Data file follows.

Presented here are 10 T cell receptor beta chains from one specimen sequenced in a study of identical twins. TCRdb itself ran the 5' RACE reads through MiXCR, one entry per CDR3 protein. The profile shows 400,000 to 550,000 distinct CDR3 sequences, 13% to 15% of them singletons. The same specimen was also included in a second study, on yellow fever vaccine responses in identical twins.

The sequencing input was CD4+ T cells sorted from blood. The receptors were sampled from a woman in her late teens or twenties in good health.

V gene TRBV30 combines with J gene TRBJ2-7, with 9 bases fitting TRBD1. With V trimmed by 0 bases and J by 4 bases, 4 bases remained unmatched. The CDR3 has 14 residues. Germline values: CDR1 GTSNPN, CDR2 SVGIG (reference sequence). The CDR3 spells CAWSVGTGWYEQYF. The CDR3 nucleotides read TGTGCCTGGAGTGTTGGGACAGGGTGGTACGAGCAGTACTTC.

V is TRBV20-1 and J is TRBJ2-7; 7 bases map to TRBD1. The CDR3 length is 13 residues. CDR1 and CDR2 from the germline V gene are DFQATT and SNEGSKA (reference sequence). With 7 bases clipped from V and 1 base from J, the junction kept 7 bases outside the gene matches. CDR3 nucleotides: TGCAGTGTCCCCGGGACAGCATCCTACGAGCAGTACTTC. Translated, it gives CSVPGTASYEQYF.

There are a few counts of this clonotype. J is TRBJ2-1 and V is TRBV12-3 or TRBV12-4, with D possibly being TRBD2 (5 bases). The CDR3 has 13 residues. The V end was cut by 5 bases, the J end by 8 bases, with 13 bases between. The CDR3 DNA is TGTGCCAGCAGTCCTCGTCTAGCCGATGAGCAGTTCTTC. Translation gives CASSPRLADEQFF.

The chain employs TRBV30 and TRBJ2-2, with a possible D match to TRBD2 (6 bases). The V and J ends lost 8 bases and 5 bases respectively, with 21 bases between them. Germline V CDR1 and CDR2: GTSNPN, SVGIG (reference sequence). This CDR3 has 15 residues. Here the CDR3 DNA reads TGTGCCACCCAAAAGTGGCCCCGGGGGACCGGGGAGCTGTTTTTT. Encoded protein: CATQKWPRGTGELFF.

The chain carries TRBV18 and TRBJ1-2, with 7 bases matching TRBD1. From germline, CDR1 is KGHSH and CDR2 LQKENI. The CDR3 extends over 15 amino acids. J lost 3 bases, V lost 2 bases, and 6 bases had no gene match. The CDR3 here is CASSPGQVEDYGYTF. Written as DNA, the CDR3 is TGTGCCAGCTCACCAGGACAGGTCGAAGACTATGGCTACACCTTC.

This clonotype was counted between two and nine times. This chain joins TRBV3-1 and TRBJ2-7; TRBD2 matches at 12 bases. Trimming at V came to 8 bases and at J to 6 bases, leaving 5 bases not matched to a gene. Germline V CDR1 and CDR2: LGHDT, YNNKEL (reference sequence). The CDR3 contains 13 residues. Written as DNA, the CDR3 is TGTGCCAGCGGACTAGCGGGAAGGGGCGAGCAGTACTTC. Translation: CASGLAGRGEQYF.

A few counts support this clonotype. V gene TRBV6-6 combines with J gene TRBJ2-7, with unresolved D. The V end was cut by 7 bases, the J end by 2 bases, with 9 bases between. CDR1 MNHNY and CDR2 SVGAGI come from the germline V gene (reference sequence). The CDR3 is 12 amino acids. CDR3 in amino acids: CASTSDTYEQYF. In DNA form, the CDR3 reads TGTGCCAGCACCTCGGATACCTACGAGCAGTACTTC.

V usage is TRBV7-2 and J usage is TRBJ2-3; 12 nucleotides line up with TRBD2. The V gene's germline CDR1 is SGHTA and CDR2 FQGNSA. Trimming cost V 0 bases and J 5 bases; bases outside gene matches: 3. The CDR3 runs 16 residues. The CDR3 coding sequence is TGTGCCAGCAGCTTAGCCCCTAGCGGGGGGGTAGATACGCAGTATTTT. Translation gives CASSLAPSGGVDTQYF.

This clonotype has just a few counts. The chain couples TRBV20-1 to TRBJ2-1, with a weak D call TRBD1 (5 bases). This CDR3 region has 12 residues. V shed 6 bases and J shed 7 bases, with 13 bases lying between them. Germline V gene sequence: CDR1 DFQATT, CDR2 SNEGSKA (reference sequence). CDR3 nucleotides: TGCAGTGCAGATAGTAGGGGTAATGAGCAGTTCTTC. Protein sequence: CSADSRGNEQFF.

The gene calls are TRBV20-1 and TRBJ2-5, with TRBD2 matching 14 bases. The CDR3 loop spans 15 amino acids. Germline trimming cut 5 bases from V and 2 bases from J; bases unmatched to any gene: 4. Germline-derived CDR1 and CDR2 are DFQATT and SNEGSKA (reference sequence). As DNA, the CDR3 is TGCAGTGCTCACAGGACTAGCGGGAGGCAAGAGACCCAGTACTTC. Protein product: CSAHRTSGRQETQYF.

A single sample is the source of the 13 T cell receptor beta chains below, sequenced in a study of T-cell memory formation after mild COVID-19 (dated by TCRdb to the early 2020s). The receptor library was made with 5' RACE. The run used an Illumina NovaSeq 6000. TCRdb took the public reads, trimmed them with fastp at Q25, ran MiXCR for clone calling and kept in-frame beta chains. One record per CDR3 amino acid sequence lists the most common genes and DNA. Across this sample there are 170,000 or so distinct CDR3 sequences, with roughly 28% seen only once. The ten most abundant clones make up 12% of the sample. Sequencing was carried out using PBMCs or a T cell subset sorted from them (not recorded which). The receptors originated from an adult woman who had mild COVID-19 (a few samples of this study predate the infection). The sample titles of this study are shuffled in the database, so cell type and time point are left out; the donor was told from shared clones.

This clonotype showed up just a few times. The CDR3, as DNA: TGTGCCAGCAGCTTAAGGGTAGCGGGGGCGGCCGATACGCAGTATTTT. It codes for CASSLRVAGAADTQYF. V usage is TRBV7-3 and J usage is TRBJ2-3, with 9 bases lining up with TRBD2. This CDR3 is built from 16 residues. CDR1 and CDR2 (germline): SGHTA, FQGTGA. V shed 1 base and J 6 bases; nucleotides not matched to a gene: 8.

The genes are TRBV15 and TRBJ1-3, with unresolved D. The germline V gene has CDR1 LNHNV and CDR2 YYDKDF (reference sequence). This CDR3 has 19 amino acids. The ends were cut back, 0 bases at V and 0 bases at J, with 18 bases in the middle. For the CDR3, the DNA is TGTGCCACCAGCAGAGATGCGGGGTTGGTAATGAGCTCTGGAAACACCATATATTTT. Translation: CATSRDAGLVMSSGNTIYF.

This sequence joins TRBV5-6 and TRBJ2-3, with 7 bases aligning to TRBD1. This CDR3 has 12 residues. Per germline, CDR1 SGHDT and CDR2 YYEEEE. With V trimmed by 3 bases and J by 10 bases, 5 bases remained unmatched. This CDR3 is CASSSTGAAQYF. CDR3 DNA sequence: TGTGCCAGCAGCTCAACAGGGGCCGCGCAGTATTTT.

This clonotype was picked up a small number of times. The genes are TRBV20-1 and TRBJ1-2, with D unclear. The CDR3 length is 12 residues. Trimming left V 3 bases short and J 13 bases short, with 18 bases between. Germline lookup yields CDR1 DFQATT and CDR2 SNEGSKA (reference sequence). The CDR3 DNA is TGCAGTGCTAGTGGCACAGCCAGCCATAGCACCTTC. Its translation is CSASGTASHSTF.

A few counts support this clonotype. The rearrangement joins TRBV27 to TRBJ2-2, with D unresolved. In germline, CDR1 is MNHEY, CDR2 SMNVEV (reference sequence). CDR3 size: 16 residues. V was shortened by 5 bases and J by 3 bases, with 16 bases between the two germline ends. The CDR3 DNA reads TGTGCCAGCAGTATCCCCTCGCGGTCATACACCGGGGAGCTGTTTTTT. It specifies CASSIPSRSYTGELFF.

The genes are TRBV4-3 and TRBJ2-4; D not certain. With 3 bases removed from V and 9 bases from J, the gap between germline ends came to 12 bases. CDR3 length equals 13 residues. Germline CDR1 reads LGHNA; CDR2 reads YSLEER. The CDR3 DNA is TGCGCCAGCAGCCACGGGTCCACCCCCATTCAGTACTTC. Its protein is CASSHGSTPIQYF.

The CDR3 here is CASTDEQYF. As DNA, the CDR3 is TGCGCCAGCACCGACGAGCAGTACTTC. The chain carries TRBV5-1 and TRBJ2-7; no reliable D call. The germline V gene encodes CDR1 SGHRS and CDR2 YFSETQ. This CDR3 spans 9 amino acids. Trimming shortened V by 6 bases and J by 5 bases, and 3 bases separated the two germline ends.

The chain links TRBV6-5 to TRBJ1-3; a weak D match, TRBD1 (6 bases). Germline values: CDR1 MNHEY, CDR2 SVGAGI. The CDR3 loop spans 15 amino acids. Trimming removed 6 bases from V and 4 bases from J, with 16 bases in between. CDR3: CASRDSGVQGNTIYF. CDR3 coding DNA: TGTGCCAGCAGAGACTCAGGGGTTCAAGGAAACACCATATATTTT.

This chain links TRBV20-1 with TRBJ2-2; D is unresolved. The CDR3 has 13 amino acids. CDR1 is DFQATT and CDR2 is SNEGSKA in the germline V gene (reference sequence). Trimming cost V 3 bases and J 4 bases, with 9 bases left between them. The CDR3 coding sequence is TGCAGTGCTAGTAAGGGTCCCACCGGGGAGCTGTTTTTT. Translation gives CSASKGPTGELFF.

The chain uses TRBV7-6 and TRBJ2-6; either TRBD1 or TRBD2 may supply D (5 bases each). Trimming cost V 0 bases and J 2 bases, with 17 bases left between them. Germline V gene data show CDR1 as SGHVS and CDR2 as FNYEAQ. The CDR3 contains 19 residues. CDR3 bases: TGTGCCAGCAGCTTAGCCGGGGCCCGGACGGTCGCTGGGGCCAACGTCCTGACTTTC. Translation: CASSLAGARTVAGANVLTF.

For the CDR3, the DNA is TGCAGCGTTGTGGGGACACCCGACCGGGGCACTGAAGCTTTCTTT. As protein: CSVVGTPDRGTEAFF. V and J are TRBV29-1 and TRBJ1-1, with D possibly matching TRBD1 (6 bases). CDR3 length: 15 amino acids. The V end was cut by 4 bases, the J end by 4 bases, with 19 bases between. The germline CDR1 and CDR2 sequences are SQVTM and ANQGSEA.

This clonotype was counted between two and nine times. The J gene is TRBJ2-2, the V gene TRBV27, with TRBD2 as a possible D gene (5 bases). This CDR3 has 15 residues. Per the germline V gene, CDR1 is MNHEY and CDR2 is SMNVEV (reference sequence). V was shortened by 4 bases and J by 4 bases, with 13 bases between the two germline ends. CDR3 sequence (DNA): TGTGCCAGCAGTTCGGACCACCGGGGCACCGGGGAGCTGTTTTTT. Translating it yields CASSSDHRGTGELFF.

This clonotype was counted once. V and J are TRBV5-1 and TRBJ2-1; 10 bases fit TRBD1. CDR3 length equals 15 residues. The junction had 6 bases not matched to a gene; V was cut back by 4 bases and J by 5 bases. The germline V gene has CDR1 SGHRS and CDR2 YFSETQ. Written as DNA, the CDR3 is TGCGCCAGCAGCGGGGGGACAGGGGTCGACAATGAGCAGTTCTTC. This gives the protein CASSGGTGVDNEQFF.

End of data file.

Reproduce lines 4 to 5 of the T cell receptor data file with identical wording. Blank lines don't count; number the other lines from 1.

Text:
V is TRBV20-1 and J is TRBJ2-7; 7 bases map to TRBD1. The CDR3 length is 13 residues. CDR1 and CDR2 from the germline V gene are DFQATT and SNEGSKA (reference sequence). With 7 bases clipped from V and 1 base from J, the junction kept 7 bases outside the gene matches. CDR3 nucleotides: TGCAGTGTCCCCGGGACAGCATCCTACGAGCAGTACTTC. Translated, it gives CSVPGTASYEQYF.

There are a few counts of this clonotype. J is TRBJ2-1 and V is TRBV12-3 or TRBV12-4, with D possibly being TRBD2 (5 bases). The CDR3 has 13 residues. The V end was cut by 5 bases, the J end by 8 bases, with 13 bases between. The CDR3 DNA is TGTGCCAGCAGTCCTCGTCTAGCCGATGAGCAGTTCTTC. Translation gives CASSPRLADEQFF.